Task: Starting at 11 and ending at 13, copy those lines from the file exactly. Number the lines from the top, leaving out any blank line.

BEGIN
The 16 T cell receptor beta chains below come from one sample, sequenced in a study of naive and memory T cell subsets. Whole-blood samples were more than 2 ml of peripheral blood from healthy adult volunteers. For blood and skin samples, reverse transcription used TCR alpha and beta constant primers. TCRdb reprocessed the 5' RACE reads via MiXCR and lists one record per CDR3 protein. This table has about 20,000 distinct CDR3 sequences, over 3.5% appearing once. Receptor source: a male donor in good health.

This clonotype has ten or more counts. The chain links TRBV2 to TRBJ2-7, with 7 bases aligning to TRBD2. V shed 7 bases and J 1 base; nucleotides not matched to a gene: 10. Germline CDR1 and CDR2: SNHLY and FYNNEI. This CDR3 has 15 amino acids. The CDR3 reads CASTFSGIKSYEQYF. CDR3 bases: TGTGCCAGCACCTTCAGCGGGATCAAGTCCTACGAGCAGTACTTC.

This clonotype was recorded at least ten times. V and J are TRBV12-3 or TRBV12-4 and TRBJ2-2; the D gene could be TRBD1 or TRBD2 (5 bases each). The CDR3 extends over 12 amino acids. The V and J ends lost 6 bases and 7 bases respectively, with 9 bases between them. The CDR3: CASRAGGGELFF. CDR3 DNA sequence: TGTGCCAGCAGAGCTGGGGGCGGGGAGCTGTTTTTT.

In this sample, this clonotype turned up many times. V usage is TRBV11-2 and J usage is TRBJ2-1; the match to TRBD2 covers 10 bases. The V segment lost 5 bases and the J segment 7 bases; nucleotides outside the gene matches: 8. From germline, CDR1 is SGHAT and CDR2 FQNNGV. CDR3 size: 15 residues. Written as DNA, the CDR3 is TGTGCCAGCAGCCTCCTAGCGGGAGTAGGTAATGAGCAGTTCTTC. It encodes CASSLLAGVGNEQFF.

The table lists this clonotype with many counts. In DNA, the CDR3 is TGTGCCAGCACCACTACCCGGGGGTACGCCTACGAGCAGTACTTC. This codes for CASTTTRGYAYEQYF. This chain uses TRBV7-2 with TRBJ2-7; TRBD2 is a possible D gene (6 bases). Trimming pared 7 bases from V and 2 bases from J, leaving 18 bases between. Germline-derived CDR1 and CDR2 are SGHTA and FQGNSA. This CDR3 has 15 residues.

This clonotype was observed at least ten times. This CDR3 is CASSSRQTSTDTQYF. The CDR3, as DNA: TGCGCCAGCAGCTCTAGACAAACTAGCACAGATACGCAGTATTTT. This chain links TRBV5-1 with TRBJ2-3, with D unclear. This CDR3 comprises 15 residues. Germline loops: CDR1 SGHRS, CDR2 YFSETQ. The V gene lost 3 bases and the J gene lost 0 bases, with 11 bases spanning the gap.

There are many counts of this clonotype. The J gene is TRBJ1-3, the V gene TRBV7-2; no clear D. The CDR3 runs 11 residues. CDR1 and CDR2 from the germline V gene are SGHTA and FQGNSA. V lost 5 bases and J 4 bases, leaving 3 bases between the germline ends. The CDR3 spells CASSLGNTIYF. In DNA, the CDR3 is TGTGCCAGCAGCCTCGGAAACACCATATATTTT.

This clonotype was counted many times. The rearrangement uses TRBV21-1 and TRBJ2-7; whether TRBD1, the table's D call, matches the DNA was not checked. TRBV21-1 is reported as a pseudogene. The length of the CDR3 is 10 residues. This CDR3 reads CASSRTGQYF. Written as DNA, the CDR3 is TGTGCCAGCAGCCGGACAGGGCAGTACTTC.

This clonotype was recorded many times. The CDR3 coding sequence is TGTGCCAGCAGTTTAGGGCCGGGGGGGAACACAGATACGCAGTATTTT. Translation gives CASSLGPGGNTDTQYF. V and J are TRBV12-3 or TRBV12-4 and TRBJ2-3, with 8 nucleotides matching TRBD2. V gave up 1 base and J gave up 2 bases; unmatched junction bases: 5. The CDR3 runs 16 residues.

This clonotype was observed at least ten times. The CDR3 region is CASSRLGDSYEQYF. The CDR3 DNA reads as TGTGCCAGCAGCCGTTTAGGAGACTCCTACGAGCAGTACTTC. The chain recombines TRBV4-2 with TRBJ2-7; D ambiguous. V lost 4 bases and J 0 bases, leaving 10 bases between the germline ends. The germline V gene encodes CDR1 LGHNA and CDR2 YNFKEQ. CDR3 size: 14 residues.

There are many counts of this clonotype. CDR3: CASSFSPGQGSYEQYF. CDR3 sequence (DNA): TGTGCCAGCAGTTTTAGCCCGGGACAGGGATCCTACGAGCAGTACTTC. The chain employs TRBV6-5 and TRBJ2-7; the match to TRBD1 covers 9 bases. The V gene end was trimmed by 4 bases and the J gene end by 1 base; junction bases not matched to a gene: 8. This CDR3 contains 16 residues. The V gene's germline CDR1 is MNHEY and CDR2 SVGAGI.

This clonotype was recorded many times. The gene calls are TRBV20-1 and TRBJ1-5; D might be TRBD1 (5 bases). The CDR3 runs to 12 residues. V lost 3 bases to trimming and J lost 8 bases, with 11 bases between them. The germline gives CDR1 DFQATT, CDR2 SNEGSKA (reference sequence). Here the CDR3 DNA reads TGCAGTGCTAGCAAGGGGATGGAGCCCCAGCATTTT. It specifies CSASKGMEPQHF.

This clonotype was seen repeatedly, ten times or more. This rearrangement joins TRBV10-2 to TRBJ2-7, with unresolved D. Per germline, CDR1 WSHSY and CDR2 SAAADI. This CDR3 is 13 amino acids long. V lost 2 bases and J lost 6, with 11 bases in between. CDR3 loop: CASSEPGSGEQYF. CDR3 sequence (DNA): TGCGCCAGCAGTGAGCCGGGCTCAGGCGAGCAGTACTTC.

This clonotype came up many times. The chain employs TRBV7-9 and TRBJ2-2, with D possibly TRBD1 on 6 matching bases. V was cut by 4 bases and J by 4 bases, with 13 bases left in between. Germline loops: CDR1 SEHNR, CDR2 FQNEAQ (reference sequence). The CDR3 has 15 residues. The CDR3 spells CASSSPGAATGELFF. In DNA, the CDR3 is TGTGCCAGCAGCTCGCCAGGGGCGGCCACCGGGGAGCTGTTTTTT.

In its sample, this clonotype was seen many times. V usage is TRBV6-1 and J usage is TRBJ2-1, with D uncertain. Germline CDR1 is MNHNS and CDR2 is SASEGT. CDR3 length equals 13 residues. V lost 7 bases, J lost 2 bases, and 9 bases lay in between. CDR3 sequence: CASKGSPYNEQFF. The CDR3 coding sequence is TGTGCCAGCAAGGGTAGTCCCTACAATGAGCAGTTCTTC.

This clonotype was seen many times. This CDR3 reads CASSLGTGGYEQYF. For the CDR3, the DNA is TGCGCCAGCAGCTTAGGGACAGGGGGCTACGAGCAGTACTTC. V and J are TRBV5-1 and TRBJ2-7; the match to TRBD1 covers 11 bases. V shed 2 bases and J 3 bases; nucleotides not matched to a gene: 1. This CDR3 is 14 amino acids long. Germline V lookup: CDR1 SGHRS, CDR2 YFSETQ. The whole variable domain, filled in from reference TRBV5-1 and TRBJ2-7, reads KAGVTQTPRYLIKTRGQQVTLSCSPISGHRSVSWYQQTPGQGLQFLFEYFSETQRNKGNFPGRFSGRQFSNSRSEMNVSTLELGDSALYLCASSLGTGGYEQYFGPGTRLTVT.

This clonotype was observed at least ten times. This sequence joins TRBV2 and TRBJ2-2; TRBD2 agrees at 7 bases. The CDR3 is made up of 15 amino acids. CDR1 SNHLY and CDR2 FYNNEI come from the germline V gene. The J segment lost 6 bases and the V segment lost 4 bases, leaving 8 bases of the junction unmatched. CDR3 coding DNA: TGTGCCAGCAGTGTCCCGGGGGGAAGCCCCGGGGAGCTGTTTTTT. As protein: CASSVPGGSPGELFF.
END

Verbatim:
There are many counts of this clonotype. CDR3: CASSFSPGQGSYEQYF. CDR3 sequence (DNA): TGTGCCAGCAGTTTTAGCCCGGGACAGGGATCCTACGAGCAGTACTTC. The chain employs TRBV6-5 and TRBJ2-7; the match to TRBD1 covers 9 bases. The V gene end was trimmed by 4 bases and the J gene end by 1 base; junction bases not matched to a gene: 8. This CDR3 contains 16 residues. The V gene's germline CDR1 is MNHEY and CDR2 SVGAGI.

This clonotype was recorded many times. The gene calls are TRBV20-1 and TRBJ1-5; D might be TRBD1 (5 bases). The CDR3 runs to 12 residues. V lost 3 bases to trimming and J lost 8 bases, with 11 bases between them. The germline gives CDR1 DFQATT, CDR2 SNEGSKA (reference sequence). Here the CDR3 DNA reads TGCAGTGCTAGCAAGGGGATGGAGCCCCAGCATTTT. It specifies CSASKGMEPQHF.

This clonotype was seen repeatedly, ten times or more. This rearrangement joins TRBV10-2 to TRBJ2-7, with unresolved D. Per germline, CDR1 WSHSY and CDR2 SAAADI. This CDR3 is 13 amino acids long. V lost 2 bases and J lost 6, with 11 bases in between. CDR3 loop: CASSEPGSGEQYF. CDR3 sequence (DNA): TGCGCCAGCAGTGAGCCGGGCTCAGGCGAGCAGTACTTC.